Insurers face a myriad of challenges in today’s environment, routinely returning less than their cost of capital. Rising labor costs, increases in customer expectations, additional regulation of financial markets and pressure from digital native insurtechs combine to give even the most calm executive stress.
Given the nature of the high-volume and data-rich business, many would suppose insurers would quickly turn to automation and AI to combat some of their challenges. However, to date, insurers have been hampered by the inability of traditional automation technologies like robotic process automation (RPA) to handle the complexity and variability of the industry.
Thankfully, with the recent rise of natural language processing (NLP) models (including large language models, or LLMs) insurers can now deploy automation widely across their value chain to reduce back-office and front-office costs. The changes boost employee productivity and happiness by enabling them to focus on what humans (and not computers) do best and improve customer experience by allocating more employee time to customer engagement and providing greater personalization to meet customers' needs.
See also: The Risks of AI and Machine Learning
Why Haven’t Insurers Automated More?
Automation often has the highest return on investment on processes that contain: high volumes, lots of manual effort, multiple applications, tight service-level agreements (SLAs) and severe penalties for errors. By this definition, the insurance industry should be the perfect fit for automation and AI adoption, yet struggles to adopt on a large scale. Why?
Certainly, risk aversion can make insurers conservative. Yet, this fails to explain why insurance companies aren’t turning more to AI and automation to solve their challenges as other conservative industries (manufacturing, logistics, etc.) are widely using AI, especially in the back office.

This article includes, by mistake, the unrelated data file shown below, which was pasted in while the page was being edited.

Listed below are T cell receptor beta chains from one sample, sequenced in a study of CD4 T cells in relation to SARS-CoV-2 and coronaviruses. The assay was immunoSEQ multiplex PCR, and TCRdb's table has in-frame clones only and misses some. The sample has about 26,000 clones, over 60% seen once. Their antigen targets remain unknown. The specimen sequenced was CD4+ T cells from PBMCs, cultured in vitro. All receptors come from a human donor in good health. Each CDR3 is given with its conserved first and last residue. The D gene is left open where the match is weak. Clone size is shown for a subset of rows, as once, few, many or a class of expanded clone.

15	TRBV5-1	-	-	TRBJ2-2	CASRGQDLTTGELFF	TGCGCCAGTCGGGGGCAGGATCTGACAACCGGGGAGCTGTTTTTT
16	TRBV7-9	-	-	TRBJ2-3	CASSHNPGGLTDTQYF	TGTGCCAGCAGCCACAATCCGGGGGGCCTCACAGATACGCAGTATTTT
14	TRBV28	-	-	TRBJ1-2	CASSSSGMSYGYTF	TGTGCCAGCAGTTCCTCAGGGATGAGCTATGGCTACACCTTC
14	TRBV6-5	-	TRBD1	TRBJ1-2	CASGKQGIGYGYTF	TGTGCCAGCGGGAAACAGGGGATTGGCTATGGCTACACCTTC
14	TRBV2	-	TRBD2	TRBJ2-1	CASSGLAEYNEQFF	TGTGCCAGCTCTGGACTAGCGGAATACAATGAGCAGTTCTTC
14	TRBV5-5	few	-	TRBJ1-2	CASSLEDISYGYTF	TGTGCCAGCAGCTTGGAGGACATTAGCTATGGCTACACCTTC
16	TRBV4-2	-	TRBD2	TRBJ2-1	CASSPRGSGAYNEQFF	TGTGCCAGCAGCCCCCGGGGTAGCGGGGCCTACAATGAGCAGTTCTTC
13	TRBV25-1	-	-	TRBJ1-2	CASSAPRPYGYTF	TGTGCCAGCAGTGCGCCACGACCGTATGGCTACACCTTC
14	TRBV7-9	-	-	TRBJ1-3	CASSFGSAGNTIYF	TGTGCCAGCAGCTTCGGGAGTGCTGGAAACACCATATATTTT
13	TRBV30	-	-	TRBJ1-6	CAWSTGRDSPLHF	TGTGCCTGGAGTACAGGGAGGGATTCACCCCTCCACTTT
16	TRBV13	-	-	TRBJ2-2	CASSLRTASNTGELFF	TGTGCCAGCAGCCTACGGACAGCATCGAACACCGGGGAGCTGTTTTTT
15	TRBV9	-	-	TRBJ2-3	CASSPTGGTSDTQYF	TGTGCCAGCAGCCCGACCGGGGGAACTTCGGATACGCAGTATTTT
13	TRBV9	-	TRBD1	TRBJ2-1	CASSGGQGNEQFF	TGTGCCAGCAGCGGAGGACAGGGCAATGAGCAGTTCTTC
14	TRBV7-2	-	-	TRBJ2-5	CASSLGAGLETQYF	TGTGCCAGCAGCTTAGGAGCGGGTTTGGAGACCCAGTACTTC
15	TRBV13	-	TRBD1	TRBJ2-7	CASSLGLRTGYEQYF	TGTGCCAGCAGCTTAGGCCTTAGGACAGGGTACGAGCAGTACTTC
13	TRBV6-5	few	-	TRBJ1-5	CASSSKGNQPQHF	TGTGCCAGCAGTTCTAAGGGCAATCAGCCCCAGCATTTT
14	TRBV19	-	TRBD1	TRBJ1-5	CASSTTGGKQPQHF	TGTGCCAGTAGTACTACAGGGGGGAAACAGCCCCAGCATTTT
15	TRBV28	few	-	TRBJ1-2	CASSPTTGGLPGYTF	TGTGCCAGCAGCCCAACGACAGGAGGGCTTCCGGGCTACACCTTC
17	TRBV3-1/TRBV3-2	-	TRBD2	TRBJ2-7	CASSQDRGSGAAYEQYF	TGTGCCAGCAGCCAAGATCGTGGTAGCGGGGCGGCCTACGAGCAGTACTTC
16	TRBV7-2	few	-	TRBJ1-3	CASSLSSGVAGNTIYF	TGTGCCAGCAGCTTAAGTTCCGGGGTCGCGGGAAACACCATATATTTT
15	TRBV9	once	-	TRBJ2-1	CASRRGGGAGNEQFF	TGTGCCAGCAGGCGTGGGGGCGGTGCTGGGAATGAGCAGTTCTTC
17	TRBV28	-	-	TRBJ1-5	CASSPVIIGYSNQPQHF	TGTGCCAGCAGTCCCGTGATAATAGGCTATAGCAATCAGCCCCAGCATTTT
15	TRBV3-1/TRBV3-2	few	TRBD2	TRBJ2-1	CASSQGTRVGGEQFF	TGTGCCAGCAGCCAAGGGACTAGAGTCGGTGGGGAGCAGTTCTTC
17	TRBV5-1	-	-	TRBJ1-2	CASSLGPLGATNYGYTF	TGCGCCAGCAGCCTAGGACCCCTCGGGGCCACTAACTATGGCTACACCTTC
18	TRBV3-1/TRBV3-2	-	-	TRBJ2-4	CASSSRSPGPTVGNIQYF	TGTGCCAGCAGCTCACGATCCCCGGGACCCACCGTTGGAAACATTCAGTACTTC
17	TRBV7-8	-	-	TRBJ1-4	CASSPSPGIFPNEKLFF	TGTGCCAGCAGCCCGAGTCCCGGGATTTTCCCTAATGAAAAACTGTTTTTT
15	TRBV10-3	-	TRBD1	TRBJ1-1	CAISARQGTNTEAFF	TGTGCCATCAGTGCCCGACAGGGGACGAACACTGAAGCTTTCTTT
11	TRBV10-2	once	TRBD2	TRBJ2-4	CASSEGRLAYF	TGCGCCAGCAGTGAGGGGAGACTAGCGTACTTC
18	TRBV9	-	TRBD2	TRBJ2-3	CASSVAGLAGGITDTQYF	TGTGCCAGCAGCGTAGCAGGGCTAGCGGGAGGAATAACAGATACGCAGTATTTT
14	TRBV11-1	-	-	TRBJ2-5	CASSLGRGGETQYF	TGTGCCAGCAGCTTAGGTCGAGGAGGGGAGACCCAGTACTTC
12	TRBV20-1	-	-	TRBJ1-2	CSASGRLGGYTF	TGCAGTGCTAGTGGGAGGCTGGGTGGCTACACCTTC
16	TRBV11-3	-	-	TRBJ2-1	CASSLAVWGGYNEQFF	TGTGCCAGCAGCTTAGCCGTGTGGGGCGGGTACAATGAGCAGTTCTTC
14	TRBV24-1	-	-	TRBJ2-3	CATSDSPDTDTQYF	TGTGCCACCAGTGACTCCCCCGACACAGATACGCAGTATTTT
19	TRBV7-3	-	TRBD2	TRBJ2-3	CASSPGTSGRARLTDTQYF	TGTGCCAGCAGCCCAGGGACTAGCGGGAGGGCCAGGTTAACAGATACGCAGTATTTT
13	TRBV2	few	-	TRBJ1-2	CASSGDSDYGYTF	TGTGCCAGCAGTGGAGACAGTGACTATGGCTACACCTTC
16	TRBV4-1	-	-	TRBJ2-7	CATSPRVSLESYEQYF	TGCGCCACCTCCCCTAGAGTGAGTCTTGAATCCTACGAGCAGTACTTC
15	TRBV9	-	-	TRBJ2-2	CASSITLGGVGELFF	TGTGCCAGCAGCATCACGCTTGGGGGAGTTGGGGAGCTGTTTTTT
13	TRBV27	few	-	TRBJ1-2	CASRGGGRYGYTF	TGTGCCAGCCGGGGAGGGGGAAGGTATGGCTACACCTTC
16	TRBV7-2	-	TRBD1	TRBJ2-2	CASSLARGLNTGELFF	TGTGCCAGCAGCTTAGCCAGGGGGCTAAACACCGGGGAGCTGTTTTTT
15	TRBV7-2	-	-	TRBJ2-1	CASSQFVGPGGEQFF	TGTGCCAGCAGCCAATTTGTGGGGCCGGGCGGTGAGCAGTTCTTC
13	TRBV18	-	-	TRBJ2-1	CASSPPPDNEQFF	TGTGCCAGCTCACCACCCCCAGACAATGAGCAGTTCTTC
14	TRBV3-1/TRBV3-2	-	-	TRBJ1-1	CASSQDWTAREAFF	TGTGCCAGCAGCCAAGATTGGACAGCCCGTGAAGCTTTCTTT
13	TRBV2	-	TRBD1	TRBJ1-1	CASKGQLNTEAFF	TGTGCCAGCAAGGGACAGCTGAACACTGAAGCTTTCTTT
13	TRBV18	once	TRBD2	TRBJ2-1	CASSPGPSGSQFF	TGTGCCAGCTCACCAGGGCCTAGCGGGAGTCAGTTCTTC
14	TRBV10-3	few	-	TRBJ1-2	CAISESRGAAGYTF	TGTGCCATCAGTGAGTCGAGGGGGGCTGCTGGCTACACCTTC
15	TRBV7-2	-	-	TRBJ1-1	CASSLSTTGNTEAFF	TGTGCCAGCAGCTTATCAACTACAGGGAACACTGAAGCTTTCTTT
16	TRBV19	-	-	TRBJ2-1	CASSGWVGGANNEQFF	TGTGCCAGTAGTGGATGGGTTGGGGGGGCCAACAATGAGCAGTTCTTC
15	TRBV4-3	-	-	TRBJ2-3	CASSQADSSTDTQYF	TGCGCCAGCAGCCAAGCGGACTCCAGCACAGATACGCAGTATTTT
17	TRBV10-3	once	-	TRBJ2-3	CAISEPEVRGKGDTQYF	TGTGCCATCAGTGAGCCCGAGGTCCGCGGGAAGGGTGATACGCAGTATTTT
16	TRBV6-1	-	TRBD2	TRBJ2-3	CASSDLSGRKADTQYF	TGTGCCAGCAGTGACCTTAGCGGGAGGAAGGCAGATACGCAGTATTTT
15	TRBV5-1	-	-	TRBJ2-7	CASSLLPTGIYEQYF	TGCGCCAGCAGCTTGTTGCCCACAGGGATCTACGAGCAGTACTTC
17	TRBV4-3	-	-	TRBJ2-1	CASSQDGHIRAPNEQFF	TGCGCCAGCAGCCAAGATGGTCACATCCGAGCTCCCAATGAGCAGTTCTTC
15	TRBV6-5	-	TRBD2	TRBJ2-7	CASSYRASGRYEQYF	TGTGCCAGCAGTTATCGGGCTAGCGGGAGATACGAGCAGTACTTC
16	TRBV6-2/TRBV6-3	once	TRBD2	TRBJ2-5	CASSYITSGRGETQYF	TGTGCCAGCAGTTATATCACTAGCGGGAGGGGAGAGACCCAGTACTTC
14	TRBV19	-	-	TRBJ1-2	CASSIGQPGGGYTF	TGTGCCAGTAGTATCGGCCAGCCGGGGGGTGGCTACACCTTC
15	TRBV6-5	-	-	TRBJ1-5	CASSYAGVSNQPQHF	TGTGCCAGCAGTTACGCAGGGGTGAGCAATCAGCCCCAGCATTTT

Instead, the reason the insurance industry has not seen an explosion of AI implementation stems from the lack of capability in traditional automation systems like RPA. RPA requires:
- Highly Standardized Processes
- Exceptions to the Rule Anticipated Up Front
- Large Workforce of Special RPA Developers
- Constant Communication Between Developers and Subject Matter Experts (Like Claims Agents).
Unfortunately, these requirements often prevented many processes from being suitable for automation, especially processes like claims. A typical claim may contain a litany of different process “paths” based on the unique situation. In process terms, these are called “exceptions.”
Traditional automation is unable to understand the complexity of such situations or handle all the various edge cases that a human can easily handle. Adding to this problem, traditional automation requires hiring armies of “RPA developers,” highly paid individuals able to take a proposed process and translate it into the programming language (even if drag and drop) that automation can understand. Exceptions contained in most insurance processes, including customer onboarding, claims processing and underwriting, mean developers would be constantly required to try and program each and every one of the edge cases. In the past, it made more sense to simply outsource many of the processes to offshore centers.
This left insurers in a bind. Labor costs (including outsourcing) are rising faster than premiums. In addition, by outsourcing these processes insurers are unable to profit off the rich data created when such processes are digitally recorded. Thankfully, new AI and automation has arrived.
See also: Insurers Boosting Their Use of AI